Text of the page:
ArtSci Salon asked four guests to address these questions and share their research on this intriguing and ethically charged topic.

Participating Guests:
Adriana Ieraci (DKMI University of Toronto)
Rosalie Wang (Department of Occupational Science and Occupational Therapy, University of Toronto)
Ginger Coons (Critical Making Lab & Semaphore Research Cluster, Faculty of Information, University of Toronto)
Ann Heesters (Associate Director of Bioethics at Toronto’s UHN)

Adriana Ieraci is affiliated with the Faculty of Information Science, University of Toronto. She is also Founder of Conveyor Built conveyorbuilt.com and Co-Founder, of Get Your Bot On! Robotics Hackathon getyourboton.com

Rosalie Wang is Assistant Professor in the Department of Occupational Science and Occupational Therapy, University of Toronto. Rosalie received her BSc. (OT) from the University of British Columbia and worked as an Occupational Therapist in Canada and England. She completed her PhD in Rehabilitation Science in collaboration with Biomedical Engineering at the University of Toronto. Rosalie’s research focuses on the user-centred design and implementation of technologies to assist older adults to carry out their valued daily activities. Her projects include smart wheelchairs to help people with physical and cognitive limitations to operate safely, robots for arm therapy after stroke, and robots to help people with dementia to complete everyday activities.

Ginger Coons works at the Critical Making Lab & Semaphore Research Cluster, Faculty of Information, University of Toronto. Using applied research to explore sociotechnical issues, the printAbility project brings together medical practitioners, social science researchers, engineers and software developers. In producing and implementing a toolchain for building 3D-printed sockets for prosthetic legs, the project raises questions about the use and implementation of new technologies in medical and developing world contexts.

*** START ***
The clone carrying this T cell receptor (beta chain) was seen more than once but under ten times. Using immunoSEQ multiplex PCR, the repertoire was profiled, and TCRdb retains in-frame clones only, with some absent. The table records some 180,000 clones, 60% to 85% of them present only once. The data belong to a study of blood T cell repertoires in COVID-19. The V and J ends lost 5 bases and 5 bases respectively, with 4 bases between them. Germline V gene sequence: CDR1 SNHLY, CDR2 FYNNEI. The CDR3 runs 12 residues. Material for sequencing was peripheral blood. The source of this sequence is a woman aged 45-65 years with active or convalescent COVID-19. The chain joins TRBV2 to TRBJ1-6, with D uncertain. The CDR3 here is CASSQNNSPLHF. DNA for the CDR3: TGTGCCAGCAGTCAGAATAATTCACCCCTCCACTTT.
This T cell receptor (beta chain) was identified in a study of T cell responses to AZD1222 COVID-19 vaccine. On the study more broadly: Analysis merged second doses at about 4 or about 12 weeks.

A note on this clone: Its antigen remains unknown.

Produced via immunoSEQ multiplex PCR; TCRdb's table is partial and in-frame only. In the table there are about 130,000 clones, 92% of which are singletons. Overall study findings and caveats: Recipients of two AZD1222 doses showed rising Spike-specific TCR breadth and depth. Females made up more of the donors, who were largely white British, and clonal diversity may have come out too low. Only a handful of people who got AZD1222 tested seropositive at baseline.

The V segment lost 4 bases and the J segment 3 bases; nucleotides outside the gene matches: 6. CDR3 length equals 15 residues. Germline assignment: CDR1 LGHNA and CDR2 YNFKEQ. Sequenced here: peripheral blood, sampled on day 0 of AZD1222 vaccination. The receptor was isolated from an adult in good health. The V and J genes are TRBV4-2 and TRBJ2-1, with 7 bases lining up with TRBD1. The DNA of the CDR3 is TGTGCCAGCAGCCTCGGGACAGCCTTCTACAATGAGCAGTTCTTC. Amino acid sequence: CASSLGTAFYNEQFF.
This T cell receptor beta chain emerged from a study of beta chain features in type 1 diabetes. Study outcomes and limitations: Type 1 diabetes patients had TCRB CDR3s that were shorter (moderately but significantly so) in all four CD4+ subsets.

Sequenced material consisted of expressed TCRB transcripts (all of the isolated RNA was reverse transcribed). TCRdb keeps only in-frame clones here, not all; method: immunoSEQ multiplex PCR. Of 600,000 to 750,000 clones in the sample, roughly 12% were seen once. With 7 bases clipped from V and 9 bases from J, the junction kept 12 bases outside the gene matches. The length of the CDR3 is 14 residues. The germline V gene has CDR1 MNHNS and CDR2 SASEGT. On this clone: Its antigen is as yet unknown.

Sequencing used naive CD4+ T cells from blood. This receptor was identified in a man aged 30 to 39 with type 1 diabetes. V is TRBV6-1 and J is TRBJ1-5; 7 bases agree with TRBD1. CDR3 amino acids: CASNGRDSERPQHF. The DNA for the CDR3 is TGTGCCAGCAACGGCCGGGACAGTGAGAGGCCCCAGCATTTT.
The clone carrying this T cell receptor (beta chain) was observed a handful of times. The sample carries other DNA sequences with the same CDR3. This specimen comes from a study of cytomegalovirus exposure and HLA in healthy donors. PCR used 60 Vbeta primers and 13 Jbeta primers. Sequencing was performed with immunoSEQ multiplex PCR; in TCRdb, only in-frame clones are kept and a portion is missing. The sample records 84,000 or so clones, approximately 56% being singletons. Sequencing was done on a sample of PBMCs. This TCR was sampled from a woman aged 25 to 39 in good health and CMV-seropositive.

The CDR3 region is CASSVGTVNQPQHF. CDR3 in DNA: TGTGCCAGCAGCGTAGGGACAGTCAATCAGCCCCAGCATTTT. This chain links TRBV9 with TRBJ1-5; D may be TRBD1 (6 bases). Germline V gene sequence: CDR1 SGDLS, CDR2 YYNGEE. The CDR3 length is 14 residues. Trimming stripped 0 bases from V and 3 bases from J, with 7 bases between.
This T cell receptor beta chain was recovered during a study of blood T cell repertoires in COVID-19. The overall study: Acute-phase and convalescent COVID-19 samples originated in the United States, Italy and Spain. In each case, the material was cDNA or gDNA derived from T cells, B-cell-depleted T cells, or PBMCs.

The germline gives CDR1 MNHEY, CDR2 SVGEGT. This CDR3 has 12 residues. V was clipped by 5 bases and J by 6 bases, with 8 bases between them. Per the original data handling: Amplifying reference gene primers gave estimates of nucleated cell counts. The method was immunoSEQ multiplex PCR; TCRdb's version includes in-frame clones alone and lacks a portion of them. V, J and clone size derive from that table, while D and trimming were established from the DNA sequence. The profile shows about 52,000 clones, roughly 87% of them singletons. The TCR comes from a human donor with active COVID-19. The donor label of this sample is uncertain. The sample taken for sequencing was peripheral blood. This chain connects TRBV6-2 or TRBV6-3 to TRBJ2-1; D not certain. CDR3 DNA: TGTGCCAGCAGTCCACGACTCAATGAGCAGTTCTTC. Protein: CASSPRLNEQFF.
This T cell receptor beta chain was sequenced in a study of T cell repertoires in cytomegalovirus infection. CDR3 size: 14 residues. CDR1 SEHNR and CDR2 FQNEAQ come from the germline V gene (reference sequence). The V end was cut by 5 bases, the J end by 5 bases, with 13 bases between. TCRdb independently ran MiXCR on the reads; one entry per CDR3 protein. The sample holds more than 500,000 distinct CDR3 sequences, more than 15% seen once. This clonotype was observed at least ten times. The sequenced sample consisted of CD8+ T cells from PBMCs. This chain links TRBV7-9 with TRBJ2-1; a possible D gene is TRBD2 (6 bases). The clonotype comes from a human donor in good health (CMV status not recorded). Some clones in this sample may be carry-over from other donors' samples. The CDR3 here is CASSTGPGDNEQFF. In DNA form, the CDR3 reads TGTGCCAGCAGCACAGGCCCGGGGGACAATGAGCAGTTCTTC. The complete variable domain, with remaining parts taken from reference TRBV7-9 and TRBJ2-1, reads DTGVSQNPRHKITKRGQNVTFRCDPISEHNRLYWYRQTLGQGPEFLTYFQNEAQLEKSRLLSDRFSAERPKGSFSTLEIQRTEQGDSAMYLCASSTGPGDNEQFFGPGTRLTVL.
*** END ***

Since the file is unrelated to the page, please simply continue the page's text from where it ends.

Ann Heesters is Associate Director of Bioethics at Toronto’s University Health Network, Chair of the UHN Rehabilitation Science and Medicine Research Ethics Board, and is a Bioethicist with the University of Toronto’s Joint Centre for Bioethics. Ann has been practicing in the field for approximately fifteen years was the Director of Ethics at The Ottawa Hospital before coming to Toronto in 2009. She has an abiding interest in the evolving standards of practice for health care ethicists and, with her colleagues at the American Society of Bioethics and Humanities, helped to author a code of ethics for ethicists. She is also a founding member of PHEEP (Practicing Healthcare Ethicists Exploring Professionalization) and a director of the newly established non-profit Board called CAPHE (the Canadian Association of Practicing Healthcare Ethicists). A former reservist with the Canadian Infantry, Ann periodically reviews research proposals (related to the rehabilitation of veterans and active duty service members) for the United States Department of Defence.

Fields Institute
Room 230
4:30 - 7:30 pm

Jan 22, 2015
Art/Sci Salon- iGEM collaborative event

BioHackathon: a collaboration between iGEM and ArtSci Salon. This is a general brainstorming session to introduce grand open questions in the field of synthetic biology to participants from all fields of study. The scope is to find interesting problems that can form the basis of potential 2015 iGem research projects.
REGISTER for this event by completing this form .

Participating Faculty:
Boris Steipe (Graduate Program in Genome Biology and Bioinformatics, University of Toronto)
Michael Hoffman (Computational Genomics, University of Toronto)
Belinda Chang (Department of Ecology and Evolutionary Biology and Department of Cells and Systems Biology, University of Toronto)
Fiona Miller (Institute of Health Policy, Management and Evaluation, University of Toronto)
Stephen Davies (Institute for Biomaterials and Biomedical Engineering and Department of Electrical and Computer Engineering, University of Toronto)
Fritz Roth (Donnelly Centre of Molecular Genetics and Computer Science, University of Toronto)

Thursday September 25, 2014
6:30-8:30 pm
Plant.Grow. Harvest. Repeat

Artscisalon is pleased to invite you to the first LASER Toronto, part of the Leonardo Art Science Evening Rendezvous series in Canada.

Introduction on behalf of Leonardo
by Nina Czegledy, Governing Board, Leonardo/ISAST.